If The Big Ten Pulls The Plug, Will The SEC Follow?
On June 10, 1976 I was graduated from Journalism school at the University of Georgia. The very next day I began my professional career at the Union Daily Times in Union, S.C.
So if my math is correct, this will be my 45th consecutive year of covering college football.
IF there is a college football season, that is.
For those of us who are holding out hope that there will be a way to play the games safely, it was a tough weekend.
On Saturday morning the Mid-American Athletic Conference (MAC), announced that it would not play football in the Fall of 2020. In doing so the MAC became the first FBS conference to shut down its football programs.
The Big Ten, which was scheduled to start play on Sept. 3, announced that its teams would stay in the current phase of practices (helmets only) instead of transitioning to full gear. A published report said commissioner Kevin Warren now prefers to hold this football season in the Spring of 2021.
On Saturday the Big Ten presidents met by phone but no decision was made—nor was one expected—on the future of the football season.
But these events launched a lot of speculation that if the Big Ten were to shut down it would trigger a domino effect that would effectively put an end the entire 2020 college season.
“It’s one thing for the MAC to shut down or the Pac-12 to shut down,” an FBS commissioner told me. “But if the Big Ten pulls the plug, that’s significant.”
By any measurement the Big Ten and the SEC are the two most powerful conferences in college athletics. And by extension the Big Ten’s Warren and SEC Commissioner Greg Sankey are the two most powerful men in college sports. Both have shown they’ll go their own way if its in the best interest of their respective conferences.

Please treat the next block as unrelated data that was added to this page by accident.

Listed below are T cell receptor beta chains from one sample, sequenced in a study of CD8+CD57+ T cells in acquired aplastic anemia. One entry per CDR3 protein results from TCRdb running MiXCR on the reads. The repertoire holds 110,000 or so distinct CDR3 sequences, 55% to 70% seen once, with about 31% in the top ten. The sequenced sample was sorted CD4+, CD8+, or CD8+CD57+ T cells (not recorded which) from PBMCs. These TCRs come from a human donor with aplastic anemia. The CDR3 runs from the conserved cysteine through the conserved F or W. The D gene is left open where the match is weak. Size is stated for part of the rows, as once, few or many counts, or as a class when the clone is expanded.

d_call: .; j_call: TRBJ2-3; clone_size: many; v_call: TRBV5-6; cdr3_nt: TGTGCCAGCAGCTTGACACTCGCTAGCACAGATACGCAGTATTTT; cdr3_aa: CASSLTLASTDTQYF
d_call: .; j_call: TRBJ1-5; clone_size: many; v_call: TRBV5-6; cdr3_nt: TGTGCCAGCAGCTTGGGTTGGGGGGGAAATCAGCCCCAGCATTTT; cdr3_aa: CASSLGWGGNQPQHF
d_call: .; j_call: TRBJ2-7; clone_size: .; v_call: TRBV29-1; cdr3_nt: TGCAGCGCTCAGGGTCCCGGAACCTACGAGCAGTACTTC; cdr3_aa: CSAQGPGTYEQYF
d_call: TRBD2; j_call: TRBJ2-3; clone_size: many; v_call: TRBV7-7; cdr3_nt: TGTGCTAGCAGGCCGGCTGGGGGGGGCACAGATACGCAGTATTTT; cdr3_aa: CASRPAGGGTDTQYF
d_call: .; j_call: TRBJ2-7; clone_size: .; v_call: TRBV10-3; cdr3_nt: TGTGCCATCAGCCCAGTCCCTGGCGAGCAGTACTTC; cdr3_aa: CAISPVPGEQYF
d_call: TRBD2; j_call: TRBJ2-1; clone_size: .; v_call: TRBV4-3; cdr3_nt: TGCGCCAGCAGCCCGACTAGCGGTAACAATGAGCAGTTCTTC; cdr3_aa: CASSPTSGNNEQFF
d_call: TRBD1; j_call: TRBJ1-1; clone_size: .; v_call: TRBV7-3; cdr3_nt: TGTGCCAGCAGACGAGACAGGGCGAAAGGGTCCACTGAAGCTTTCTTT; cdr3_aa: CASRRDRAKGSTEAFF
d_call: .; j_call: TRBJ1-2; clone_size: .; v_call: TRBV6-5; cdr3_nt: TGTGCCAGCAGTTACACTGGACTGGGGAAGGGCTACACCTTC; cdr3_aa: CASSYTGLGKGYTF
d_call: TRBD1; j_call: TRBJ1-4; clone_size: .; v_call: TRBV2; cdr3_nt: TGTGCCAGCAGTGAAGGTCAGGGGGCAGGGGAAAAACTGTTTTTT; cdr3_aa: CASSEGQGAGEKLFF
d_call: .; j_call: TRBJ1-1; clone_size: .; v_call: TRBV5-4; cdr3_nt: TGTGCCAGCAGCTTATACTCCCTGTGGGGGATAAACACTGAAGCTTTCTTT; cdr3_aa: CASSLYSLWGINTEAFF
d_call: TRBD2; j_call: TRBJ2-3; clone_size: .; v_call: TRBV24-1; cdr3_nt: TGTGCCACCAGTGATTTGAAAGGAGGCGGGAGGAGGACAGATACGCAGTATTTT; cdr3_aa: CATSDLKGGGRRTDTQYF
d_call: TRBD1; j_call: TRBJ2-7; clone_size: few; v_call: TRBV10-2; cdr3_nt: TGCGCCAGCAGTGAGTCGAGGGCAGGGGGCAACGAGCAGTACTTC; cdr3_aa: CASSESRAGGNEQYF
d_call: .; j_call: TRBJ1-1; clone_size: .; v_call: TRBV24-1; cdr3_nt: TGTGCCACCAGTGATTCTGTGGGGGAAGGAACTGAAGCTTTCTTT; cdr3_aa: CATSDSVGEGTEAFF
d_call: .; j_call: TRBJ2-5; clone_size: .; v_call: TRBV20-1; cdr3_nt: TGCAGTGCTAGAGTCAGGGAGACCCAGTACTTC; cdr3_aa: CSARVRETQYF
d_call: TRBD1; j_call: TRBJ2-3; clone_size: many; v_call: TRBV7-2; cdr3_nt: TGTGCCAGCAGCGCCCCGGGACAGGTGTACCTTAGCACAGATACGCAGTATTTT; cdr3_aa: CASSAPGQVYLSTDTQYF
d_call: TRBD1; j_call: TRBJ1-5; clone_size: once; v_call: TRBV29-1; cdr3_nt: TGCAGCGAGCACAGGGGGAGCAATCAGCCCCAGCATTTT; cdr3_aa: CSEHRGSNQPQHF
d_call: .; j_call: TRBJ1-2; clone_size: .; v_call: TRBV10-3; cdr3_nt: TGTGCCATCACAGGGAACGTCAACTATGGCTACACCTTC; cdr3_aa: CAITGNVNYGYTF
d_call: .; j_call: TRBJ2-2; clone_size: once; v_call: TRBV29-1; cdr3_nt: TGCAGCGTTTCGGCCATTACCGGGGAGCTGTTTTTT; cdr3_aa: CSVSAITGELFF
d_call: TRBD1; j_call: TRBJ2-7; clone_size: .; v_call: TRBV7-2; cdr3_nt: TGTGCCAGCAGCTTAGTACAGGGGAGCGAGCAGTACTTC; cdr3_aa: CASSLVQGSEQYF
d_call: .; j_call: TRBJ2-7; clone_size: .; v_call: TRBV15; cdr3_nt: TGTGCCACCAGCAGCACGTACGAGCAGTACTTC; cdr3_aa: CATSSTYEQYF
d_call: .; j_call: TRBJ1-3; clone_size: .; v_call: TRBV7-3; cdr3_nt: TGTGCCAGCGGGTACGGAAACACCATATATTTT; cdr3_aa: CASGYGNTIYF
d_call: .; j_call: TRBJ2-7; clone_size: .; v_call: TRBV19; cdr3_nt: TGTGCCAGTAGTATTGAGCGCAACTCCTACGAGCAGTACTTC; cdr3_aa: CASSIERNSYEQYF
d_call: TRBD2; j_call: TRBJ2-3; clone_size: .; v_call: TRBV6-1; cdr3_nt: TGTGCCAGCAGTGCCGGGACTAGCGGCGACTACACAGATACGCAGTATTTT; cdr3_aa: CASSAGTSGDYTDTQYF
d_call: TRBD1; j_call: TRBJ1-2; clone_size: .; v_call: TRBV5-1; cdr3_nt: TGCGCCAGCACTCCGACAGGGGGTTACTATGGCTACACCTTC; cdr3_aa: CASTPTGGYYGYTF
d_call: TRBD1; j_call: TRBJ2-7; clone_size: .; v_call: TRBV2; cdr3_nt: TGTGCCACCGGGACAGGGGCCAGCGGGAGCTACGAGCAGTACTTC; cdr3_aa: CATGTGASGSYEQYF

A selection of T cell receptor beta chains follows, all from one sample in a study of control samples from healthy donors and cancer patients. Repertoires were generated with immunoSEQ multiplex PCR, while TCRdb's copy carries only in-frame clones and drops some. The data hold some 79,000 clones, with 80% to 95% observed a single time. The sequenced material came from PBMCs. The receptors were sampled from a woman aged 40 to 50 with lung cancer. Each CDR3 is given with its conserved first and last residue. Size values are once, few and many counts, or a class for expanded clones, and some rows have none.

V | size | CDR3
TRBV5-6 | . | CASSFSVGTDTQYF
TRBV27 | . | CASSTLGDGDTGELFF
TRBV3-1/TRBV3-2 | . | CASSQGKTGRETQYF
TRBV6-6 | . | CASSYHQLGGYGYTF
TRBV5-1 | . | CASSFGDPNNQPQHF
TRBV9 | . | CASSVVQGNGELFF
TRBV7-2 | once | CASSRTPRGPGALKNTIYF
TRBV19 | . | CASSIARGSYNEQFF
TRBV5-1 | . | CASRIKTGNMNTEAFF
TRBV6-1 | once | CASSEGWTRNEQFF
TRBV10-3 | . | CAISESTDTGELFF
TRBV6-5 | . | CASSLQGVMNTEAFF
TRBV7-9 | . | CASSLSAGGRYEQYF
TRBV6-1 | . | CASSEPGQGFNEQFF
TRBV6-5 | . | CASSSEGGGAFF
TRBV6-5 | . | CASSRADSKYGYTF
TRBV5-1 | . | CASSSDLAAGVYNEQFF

And it is generally known in college atheltics circles that Warren and Sankey do not have the same level of communication enjoyed by their predecesors, Jim Delany and Mike Slive.
Remember that back in May commissioner Greg Sankey said that different conferences have the right to make different decisions when it comes to the 2020 season.
“If there are a couple of programs that aren’t able to play does that stop everyone?” he asked during an interview with a Jacksonville (Fla.) radio station. “I’m not sure it does. But the ability for us to stay connected will be important.”
Well, we now know that the each of the Power Five conferences have gone their own way when it comes to the 2020 season. Some (SEC, Big Ten, Pac-12) are playing conference games only. Others (ACC, Big 12) will have one non-conference game. The season start dates range from Sept. 3 to Sept 26.
Which is one reason why I don’t see the SEC falling into step if the Big Ten decides it is not going to play.
The SEC based its entire scheduling model on the ability to wait until Sept. 26 in order to get the most relevant data possible. Every athletics director I spoke to mentioned the opportunity to monitor what was going on in Major League Baseball, the NBA, and the NFL before going ahead with the season. The SEC also wanted to see what happens when students return to campus later this month.
The question is this: Why would the SEC put this much work and planning into its season only to follow the Big Ten’s lead?
The answer: It wouldn’t.
But now there are some X-factors.
In a story written by Ross Dellenger of SI.com, a cardiologist said that in a small number cases healthy young people have suffered heart damage from the virus.
This is new information and it could be a game changer.
The mother of an Indiana offensive lineman wrote on Facebook last week that her son could have heart complications because of the virus. You can bet that information quickly made it to Warren’s desk.
ESPN reported on Sunday the commissioners of the Power Five conferences held an emergency conference call to determine that if the Big Ten pulls the plug on the season, whether or not the other four conferences—ACC, SEC, Big 12, Pac-12—will fall in line.
Stay tuned. This is going to be another interesting week.